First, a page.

Tuesday, March 09, 2010

Multiple styles of EA

@tetradian has an interesting post on Big EA, Little EA and Personal EA., based loosely on Patti Ancram's classification of knowledge management.
  • Big KM is about top-down, structured and organizationally distinct “knowledge management”
  • Little KM is about safe-fail experiments embedded in the organizational structure
  • Personal KM is about access to tools and methods to ensure that knowledge, context, bits, fragments, thoughts, ideas are harvestable



As I see it, this classification identifies different styles that may possibly coexist, or perhaps different kinds of knowledge claim that may interact in interesting ways. (I don't like the word "layers" for this kind of classification, because it implies a particular structural pattern, which isn't appropriate here.)

I've used a slightly different division in the trust sphere, which might make sense here as well.
  • Authority EA - this is a kind of top-down command-and-control EA, representing the will-to-power of the enterprise as a whole, and ultimately answerable to the CEO. This is what Tom calls Big EA.
  • Commodity EA - this is where the EA is based on some kind of external product source - such as when the enterprise models are imported wholesale from IBM or SAP. This often resembles Big EA, but has some important differences.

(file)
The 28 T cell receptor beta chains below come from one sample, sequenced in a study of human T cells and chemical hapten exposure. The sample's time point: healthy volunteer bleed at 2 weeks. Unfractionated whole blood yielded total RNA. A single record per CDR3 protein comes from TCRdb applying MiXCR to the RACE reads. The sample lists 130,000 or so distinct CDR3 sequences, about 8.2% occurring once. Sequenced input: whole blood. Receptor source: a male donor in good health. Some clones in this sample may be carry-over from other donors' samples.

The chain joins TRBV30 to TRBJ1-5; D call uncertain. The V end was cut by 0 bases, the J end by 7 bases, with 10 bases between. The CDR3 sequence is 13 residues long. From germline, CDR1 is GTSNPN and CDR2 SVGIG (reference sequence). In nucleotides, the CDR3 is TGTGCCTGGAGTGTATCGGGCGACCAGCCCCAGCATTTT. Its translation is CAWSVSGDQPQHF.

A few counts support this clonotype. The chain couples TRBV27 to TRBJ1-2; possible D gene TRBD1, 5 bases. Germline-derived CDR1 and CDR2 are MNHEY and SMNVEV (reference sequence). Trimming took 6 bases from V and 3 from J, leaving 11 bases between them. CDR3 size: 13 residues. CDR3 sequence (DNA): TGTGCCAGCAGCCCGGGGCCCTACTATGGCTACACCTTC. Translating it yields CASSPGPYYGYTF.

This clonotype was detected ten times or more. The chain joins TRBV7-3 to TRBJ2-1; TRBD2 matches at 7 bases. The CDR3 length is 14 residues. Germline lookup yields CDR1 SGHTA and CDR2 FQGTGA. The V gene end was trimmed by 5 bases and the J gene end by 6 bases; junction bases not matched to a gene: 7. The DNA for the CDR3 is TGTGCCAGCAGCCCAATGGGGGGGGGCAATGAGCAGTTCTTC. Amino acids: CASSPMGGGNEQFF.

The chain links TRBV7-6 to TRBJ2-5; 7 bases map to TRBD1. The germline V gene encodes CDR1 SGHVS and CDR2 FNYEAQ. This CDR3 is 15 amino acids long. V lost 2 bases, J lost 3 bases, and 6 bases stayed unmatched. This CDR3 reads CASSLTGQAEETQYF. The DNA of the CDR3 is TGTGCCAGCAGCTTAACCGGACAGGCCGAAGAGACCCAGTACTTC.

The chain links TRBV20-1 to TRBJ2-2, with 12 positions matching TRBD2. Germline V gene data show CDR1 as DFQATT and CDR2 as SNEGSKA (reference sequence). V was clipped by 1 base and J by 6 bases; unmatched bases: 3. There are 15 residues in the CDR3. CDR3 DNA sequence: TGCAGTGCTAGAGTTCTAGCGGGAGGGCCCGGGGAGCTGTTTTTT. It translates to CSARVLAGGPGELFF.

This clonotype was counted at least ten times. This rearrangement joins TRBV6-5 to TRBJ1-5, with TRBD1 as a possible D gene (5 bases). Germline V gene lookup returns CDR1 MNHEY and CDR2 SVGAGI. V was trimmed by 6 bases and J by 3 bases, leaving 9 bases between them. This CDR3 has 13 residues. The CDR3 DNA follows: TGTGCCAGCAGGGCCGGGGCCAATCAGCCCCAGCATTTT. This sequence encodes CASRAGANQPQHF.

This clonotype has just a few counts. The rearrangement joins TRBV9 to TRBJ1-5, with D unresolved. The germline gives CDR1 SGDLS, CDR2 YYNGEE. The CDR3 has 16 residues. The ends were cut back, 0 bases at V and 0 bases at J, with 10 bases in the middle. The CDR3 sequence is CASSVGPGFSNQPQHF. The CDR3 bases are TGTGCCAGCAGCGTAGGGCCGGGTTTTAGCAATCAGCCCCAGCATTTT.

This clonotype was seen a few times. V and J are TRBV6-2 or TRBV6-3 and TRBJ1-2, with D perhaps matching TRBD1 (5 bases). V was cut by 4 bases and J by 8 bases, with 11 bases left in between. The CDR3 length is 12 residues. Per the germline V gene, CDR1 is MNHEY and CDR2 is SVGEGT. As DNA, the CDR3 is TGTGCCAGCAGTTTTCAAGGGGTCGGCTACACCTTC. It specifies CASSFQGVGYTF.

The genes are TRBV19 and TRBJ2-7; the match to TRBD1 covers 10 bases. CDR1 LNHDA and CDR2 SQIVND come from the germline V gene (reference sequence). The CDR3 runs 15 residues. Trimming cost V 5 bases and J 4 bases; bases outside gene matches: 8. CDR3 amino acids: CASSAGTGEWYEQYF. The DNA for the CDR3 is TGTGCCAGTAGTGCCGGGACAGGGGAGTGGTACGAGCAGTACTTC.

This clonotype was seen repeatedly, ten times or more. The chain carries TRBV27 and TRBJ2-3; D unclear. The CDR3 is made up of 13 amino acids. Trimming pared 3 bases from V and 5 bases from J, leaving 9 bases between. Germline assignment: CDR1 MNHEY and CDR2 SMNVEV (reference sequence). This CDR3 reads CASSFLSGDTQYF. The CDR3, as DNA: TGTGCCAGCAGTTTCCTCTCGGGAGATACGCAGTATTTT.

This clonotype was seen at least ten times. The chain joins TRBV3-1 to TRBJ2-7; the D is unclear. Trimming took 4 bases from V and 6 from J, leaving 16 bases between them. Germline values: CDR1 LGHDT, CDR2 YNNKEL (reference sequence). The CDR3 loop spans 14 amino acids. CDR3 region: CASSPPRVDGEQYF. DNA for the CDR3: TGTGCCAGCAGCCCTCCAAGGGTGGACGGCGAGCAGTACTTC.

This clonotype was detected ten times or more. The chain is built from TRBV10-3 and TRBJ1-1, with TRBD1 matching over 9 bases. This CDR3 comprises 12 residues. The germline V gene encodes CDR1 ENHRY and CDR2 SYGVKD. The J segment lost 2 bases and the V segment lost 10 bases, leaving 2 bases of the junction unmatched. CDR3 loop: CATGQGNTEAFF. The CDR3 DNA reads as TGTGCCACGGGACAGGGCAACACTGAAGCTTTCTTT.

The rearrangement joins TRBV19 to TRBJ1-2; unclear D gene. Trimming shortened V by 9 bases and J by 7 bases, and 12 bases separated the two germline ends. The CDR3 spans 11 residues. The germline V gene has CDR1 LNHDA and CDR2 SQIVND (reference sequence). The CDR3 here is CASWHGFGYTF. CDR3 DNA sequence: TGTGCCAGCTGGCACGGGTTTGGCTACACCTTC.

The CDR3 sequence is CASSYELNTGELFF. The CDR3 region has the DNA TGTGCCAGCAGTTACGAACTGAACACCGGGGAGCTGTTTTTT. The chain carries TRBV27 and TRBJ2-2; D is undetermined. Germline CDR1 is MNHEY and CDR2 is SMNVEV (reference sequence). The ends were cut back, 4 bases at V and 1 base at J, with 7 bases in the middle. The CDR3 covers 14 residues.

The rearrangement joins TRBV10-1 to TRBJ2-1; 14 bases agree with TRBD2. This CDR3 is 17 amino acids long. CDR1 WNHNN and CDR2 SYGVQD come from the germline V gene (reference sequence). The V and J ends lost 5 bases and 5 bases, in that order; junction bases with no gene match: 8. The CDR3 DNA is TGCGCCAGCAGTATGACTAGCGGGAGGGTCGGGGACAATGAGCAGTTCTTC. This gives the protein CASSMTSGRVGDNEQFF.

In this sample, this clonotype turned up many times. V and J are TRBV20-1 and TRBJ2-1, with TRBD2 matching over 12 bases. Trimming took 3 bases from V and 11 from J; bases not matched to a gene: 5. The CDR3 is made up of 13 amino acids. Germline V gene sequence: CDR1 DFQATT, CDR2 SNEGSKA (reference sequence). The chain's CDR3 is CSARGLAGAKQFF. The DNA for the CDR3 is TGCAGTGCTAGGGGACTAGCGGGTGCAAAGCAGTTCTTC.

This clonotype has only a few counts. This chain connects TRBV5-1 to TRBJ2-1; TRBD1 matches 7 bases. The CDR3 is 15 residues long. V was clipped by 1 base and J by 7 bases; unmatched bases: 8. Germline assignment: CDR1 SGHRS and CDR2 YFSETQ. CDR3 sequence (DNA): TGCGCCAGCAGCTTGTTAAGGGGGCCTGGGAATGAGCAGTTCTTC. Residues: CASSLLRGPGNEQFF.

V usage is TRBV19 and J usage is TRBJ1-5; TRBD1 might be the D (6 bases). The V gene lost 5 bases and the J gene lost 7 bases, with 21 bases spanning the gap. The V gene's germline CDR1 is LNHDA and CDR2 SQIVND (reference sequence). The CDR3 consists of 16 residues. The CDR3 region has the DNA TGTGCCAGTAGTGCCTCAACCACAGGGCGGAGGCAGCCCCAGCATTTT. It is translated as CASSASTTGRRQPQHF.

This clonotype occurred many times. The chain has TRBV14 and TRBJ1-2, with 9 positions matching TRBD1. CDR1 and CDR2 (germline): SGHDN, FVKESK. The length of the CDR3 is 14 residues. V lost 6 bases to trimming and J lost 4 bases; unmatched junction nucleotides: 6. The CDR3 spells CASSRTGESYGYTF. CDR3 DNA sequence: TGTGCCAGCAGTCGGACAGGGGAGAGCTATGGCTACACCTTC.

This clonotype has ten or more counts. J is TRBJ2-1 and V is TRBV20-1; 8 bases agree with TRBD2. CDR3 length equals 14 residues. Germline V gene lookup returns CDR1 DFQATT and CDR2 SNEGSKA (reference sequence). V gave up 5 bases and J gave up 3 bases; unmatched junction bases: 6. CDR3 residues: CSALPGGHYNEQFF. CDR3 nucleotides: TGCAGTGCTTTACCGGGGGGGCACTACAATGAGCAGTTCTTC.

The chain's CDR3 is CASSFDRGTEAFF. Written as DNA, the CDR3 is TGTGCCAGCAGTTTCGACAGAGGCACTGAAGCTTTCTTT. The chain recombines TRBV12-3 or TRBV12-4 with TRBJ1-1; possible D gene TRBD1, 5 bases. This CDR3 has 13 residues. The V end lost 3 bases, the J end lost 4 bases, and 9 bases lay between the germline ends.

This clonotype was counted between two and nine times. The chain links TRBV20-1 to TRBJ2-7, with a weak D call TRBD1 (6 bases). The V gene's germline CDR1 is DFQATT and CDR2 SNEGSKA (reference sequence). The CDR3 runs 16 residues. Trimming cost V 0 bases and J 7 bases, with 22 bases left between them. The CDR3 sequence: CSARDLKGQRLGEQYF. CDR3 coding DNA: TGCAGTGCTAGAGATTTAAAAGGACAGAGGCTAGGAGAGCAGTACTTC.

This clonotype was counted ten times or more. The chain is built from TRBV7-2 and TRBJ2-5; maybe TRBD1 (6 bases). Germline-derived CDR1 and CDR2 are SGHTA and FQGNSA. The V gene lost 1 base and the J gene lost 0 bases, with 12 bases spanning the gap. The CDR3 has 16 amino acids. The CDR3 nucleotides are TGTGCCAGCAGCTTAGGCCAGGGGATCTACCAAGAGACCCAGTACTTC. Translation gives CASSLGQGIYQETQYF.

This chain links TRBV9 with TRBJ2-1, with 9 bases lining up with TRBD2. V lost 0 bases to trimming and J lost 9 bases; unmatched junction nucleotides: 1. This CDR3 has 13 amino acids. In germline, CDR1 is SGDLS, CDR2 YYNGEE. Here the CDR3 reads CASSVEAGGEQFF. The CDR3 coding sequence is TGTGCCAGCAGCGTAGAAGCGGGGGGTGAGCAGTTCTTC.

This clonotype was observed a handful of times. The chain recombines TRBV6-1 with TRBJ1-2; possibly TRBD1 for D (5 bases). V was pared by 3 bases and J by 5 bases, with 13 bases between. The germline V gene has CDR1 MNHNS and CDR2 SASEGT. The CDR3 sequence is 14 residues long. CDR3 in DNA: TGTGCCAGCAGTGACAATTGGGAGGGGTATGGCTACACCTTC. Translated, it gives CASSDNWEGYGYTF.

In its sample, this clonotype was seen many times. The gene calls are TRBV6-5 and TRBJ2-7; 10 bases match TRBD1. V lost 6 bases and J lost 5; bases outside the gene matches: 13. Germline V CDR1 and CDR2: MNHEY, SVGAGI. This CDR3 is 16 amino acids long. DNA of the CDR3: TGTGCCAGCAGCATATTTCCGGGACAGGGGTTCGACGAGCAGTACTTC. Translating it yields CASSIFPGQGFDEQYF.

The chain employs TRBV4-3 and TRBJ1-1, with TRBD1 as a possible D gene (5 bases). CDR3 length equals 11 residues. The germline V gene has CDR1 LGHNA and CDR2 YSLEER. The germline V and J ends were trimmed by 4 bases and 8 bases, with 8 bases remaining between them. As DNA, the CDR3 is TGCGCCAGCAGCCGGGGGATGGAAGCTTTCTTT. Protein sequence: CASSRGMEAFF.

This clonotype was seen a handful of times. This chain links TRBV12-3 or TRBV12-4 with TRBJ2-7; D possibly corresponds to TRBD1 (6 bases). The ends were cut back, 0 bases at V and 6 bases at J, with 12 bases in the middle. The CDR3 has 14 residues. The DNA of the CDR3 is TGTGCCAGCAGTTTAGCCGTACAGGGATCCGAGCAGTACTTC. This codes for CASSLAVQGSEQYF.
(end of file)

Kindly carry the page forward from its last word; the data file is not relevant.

• Network EA - this is where EA is based on informal and emergent collaboration between people and organizations. Tom calls it Little EA, but the collaborations can be very extended indeed - just think about some of the mashup ecosystems around Google or Twitter.
  • Authentic EA - this is a personally engaged practice - what Tom calls Personal EA.

Once we have agreed that there are different styles, the really interesting question is not identifying and naming the styles, nor even saying that one style is somehow "better" than another style", but talking about how the different styles interact, and what are the implications for governance.

1 comment:

Tom G said...

Many thanks, Richard.

No disagreement between us here (not from my side, anyway! :-) ). The only reason I chose those labels was to align with Patti Anklam's excellent summary for KM: they're not essential and probably not semantically significant. In many ways your labels are a lot better for this purpose, and the point you make about 'Commodity EA' is important, because it's a common source of serious problems.

Again, I would agree that these categories are not layers as such; yet nor are they 'styles', really. They're more about different types of responsibility - which again brings us back to the centrality of governance, and questions about how the different responsibilities interact, as you suggest at the end of the post.